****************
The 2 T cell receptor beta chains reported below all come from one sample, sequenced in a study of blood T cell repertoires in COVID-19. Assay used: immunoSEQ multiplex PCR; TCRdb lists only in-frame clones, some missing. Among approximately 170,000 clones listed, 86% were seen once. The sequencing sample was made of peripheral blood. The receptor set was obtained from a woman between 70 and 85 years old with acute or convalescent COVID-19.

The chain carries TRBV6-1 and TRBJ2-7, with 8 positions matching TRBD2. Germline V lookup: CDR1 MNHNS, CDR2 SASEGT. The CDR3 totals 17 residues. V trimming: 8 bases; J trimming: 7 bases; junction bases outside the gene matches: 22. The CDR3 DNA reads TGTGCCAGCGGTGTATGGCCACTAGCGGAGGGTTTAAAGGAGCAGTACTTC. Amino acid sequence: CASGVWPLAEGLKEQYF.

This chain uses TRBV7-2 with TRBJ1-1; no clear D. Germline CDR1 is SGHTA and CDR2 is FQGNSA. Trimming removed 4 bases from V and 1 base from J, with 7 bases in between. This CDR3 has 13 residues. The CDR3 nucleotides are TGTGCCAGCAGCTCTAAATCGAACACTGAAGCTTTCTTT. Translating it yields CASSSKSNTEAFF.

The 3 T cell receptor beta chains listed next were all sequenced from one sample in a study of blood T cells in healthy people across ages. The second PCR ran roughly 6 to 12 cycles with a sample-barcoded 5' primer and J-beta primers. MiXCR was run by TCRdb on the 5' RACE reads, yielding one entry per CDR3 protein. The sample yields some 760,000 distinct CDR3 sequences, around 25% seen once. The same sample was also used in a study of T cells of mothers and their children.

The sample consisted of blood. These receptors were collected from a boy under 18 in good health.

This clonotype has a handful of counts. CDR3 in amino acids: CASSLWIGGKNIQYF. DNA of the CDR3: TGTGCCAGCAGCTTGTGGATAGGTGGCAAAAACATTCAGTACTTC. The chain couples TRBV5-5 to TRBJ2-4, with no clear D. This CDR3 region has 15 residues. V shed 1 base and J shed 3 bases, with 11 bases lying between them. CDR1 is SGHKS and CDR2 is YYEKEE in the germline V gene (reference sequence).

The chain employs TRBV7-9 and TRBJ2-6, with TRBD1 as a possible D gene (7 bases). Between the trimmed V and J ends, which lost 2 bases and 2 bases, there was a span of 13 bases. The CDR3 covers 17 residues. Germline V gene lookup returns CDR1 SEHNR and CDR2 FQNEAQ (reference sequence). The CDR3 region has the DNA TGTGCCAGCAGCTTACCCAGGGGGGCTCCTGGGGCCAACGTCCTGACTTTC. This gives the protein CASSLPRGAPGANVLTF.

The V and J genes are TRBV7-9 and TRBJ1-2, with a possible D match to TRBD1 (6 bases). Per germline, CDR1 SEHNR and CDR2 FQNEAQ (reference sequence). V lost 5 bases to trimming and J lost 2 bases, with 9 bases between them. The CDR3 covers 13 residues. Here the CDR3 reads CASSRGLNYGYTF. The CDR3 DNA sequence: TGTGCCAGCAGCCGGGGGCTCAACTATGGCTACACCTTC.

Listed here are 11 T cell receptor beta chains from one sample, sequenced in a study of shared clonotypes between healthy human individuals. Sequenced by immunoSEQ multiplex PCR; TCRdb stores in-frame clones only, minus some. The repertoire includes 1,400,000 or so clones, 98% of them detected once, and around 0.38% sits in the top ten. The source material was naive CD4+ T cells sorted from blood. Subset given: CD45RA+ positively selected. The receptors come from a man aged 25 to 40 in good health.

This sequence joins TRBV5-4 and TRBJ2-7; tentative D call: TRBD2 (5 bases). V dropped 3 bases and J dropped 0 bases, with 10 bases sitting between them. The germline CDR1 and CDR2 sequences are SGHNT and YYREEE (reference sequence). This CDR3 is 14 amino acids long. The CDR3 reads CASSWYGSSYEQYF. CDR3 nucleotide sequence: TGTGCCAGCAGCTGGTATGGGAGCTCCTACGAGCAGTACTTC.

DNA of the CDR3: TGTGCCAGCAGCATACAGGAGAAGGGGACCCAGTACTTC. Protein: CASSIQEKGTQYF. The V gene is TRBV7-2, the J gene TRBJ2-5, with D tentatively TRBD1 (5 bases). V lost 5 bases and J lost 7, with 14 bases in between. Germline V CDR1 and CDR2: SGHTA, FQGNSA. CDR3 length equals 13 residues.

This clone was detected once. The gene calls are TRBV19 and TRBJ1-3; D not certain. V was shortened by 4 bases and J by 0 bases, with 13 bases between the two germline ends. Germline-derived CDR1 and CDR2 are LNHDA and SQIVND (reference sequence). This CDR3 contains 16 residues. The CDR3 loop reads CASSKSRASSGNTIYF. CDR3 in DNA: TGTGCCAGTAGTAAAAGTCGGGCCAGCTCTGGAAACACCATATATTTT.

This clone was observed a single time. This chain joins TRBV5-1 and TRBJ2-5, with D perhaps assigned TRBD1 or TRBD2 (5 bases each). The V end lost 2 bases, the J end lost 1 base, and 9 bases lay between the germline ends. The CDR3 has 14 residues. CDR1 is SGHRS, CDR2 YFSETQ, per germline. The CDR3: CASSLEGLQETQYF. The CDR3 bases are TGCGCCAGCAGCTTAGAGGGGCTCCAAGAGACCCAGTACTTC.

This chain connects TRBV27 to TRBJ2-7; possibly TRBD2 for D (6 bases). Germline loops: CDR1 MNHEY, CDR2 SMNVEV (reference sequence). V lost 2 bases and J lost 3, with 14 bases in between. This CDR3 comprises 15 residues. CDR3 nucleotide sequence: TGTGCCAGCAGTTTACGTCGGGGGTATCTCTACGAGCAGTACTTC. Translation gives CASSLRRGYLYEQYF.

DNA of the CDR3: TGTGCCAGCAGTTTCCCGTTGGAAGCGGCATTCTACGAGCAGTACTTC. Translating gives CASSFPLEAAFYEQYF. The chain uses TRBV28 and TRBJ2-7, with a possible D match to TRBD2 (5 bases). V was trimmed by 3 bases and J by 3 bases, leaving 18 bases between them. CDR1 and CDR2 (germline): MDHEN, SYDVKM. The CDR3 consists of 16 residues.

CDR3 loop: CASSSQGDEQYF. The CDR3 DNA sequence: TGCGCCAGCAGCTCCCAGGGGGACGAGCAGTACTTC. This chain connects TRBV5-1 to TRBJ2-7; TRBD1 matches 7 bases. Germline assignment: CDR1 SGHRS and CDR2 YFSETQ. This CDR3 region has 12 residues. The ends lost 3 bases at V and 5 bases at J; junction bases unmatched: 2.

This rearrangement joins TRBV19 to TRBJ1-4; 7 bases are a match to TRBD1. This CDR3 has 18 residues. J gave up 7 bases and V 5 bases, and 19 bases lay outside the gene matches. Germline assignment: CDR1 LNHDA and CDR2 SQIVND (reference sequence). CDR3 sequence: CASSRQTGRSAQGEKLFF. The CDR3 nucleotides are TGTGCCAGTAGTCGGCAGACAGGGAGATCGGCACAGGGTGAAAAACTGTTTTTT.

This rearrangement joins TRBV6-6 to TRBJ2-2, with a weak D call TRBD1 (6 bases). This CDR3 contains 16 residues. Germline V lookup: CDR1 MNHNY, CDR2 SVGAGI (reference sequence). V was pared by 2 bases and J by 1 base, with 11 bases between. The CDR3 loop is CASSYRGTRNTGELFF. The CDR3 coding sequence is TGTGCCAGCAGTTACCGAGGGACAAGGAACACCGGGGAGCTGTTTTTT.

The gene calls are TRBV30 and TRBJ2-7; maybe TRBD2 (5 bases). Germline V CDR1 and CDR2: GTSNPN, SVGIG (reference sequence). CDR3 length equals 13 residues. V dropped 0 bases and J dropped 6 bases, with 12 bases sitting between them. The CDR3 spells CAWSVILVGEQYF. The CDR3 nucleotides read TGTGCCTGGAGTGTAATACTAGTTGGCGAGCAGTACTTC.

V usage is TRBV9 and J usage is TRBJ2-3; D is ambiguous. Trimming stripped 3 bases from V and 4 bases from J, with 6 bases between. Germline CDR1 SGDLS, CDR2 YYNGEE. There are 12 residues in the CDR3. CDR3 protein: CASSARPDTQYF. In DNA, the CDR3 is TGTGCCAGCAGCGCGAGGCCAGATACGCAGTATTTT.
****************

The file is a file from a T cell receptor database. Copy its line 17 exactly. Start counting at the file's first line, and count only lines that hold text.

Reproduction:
This rearrangement joins TRBV19 to TRBJ1-4; 7 bases are a match to TRBD1. This CDR3 has 18 residues. J gave up 7 bases and V 5 bases, and 19 bases lay outside the gene matches. Germline assignment: CDR1 LNHDA and CDR2 SQIVND (reference sequence). CDR3 sequence: CASSRQTGRSAQGEKLFF. The CDR3 nucleotides are TGTGCCAGTAGTCGGCAGACAGGGAGATCGGCACAGGGTGAAAAACTGTTTTTT.